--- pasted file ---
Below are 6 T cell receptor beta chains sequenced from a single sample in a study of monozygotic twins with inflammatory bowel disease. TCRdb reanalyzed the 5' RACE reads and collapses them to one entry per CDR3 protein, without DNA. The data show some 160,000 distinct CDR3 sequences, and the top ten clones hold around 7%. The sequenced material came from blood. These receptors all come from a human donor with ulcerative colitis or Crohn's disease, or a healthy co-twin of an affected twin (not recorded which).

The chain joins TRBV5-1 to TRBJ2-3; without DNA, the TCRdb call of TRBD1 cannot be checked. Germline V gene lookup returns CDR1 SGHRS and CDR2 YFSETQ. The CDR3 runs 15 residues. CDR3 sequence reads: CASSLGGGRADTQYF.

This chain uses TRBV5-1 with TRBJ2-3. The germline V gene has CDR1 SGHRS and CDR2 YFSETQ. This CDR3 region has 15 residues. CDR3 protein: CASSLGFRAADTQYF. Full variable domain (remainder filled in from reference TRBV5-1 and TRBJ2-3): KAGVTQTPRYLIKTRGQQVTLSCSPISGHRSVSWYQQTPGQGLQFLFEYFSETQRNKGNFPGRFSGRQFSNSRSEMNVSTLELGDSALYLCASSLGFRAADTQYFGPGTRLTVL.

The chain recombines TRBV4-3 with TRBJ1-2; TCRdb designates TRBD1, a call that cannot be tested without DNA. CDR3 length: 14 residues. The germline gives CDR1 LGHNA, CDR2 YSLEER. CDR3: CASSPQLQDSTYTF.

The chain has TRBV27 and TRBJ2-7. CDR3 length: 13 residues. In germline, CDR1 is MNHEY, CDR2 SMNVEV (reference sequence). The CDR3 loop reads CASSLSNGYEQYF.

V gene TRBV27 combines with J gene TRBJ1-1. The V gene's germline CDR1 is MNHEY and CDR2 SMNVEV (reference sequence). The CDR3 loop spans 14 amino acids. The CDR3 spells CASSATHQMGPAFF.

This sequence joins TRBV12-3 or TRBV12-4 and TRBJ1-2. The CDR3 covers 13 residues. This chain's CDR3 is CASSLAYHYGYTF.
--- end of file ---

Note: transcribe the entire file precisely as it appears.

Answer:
Below are 6 T cell receptor beta chains sequenced from a single sample in a study of monozygotic twins with inflammatory bowel disease. TCRdb reanalyzed the 5' RACE reads and collapses them to one entry per CDR3 protein, without DNA. The data show some 160,000 distinct CDR3 sequences, and the top ten clones hold around 7%. The sequenced material came from blood. These receptors all come from a human donor with ulcerative colitis or Crohn's disease, or a healthy co-twin of an affected twin (not recorded which).

The chain joins TRBV5-1 to TRBJ2-3; without DNA, the TCRdb call of TRBD1 cannot be checked. Germline V gene lookup returns CDR1 SGHRS and CDR2 YFSETQ. The CDR3 runs 15 residues. CDR3 sequence reads: CASSLGGGRADTQYF.

This chain uses TRBV5-1 with TRBJ2-3. The germline V gene has CDR1 SGHRS and CDR2 YFSETQ. This CDR3 region has 15 residues. CDR3 protein: CASSLGFRAADTQYF. Full variable domain (remainder filled in from reference TRBV5-1 and TRBJ2-3): KAGVTQTPRYLIKTRGQQVTLSCSPISGHRSVSWYQQTPGQGLQFLFEYFSETQRNKGNFPGRFSGRQFSNSRSEMNVSTLELGDSALYLCASSLGFRAADTQYFGPGTRLTVL.

The chain recombines TRBV4-3 with TRBJ1-2; TCRdb designates TRBD1, a call that cannot be tested without DNA. CDR3 length: 14 residues. The germline gives CDR1 LGHNA, CDR2 YSLEER. CDR3: CASSPQLQDSTYTF.

The chain has TRBV27 and TRBJ2-7. CDR3 length: 13 residues. In germline, CDR1 is MNHEY, CDR2 SMNVEV (reference sequence). The CDR3 loop reads CASSLSNGYEQYF.

V gene TRBV27 combines with J gene TRBJ1-1. The V gene's germline CDR1 is MNHEY and CDR2 SMNVEV (reference sequence). The CDR3 loop spans 14 amino acids. The CDR3 spells CASSATHQMGPAFF.

This sequence joins TRBV12-3 or TRBV12-4 and TRBJ1-2. The CDR3 covers 13 residues. This chain's CDR3 is CASSLAYHYGYTF.